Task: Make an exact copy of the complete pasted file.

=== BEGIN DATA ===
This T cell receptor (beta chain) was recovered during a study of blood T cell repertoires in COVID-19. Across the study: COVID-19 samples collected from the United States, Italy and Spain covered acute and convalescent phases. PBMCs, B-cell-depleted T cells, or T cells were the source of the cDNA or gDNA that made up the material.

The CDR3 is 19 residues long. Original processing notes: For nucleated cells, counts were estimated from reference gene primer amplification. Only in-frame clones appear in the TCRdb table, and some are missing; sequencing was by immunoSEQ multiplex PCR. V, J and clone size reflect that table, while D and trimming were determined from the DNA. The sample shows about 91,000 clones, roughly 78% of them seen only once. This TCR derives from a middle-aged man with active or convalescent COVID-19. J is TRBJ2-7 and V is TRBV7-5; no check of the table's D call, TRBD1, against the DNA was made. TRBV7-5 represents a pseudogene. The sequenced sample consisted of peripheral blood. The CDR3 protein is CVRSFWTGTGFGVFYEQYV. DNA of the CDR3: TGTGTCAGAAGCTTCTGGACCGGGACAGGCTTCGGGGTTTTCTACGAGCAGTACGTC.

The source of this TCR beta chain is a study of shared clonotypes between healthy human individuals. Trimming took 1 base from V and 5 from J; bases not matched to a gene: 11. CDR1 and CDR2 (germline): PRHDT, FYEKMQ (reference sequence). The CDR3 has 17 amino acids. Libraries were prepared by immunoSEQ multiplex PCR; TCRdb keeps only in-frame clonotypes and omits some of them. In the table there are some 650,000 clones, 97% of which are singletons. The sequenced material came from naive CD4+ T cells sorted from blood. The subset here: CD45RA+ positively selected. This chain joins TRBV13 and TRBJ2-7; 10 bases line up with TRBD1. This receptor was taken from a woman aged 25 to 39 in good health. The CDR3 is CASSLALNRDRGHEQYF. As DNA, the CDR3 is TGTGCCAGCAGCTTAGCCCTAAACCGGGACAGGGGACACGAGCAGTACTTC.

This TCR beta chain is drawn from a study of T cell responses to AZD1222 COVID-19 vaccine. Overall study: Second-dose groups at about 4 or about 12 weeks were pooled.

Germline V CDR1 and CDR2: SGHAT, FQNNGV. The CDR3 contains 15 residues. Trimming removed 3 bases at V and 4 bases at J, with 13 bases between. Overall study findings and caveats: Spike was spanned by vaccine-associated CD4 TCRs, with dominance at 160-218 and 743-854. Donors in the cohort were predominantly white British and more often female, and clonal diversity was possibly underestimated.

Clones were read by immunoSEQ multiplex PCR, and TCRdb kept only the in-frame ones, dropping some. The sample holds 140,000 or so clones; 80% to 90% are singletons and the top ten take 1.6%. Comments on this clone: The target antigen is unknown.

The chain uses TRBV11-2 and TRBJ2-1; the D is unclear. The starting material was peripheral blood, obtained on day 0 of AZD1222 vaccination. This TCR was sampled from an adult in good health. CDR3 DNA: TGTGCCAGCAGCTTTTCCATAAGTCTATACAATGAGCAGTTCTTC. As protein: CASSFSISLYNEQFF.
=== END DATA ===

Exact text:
This T cell receptor (beta chain) was recovered during a study of blood T cell repertoires in COVID-19. Across the study: COVID-19 samples collected from the United States, Italy and Spain covered acute and convalescent phases. PBMCs, B-cell-depleted T cells, or T cells were the source of the cDNA or gDNA that made up the material.

The CDR3 is 19 residues long. Original processing notes: For nucleated cells, counts were estimated from reference gene primer amplification. Only in-frame clones appear in the TCRdb table, and some are missing; sequencing was by immunoSEQ multiplex PCR. V, J and clone size reflect that table, while D and trimming were determined from the DNA. The sample shows about 91,000 clones, roughly 78% of them seen only once. This TCR derives from a middle-aged man with active or convalescent COVID-19. J is TRBJ2-7 and V is TRBV7-5; no check of the table's D call, TRBD1, against the DNA was made. TRBV7-5 represents a pseudogene. The sequenced sample consisted of peripheral blood. The CDR3 protein is CVRSFWTGTGFGVFYEQYV. DNA of the CDR3: TGTGTCAGAAGCTTCTGGACCGGGACAGGCTTCGGGGTTTTCTACGAGCAGTACGTC.

The source of this TCR beta chain is a study of shared clonotypes between healthy human individuals. Trimming took 1 base from V and 5 from J; bases not matched to a gene: 11. CDR1 and CDR2 (germline): PRHDT, FYEKMQ (reference sequence). The CDR3 has 17 amino acids. Libraries were prepared by immunoSEQ multiplex PCR; TCRdb keeps only in-frame clonotypes and omits some of them. In the table there are some 650,000 clones, 97% of which are singletons. The sequenced material came from naive CD4+ T cells sorted from blood. The subset here: CD45RA+ positively selected. This chain joins TRBV13 and TRBJ2-7; 10 bases line up with TRBD1. This receptor was taken from a woman aged 25 to 39 in good health. The CDR3 is CASSLALNRDRGHEQYF. As DNA, the CDR3 is TGTGCCAGCAGCTTAGCCCTAAACCGGGACAGGGGACACGAGCAGTACTTC.

This TCR beta chain is drawn from a study of T cell responses to AZD1222 COVID-19 vaccine. Overall study: Second-dose groups at about 4 or about 12 weeks were pooled.

Germline V CDR1 and CDR2: SGHAT, FQNNGV. The CDR3 contains 15 residues. Trimming removed 3 bases at V and 4 bases at J, with 13 bases between. Overall study findings and caveats: Spike was spanned by vaccine-associated CD4 TCRs, with dominance at 160-218 and 743-854. Donors in the cohort were predominantly white British and more often female, and clonal diversity was possibly underestimated.

Clones were read by immunoSEQ multiplex PCR, and TCRdb kept only the in-frame ones, dropping some. The sample holds 140,000 or so clones; 80% to 90% are singletons and the top ten take 1.6%. Comments on this clone: The target antigen is unknown.

The chain uses TRBV11-2 and TRBJ2-1; the D is unclear. The starting material was peripheral blood, obtained on day 0 of AZD1222 vaccination. This TCR was sampled from an adult in good health. CDR3 DNA: TGTGCCAGCAGCTTTTCCATAAGTCTATACAATGAGCAGTTCTTC. As protein: CASSFSISLYNEQFF.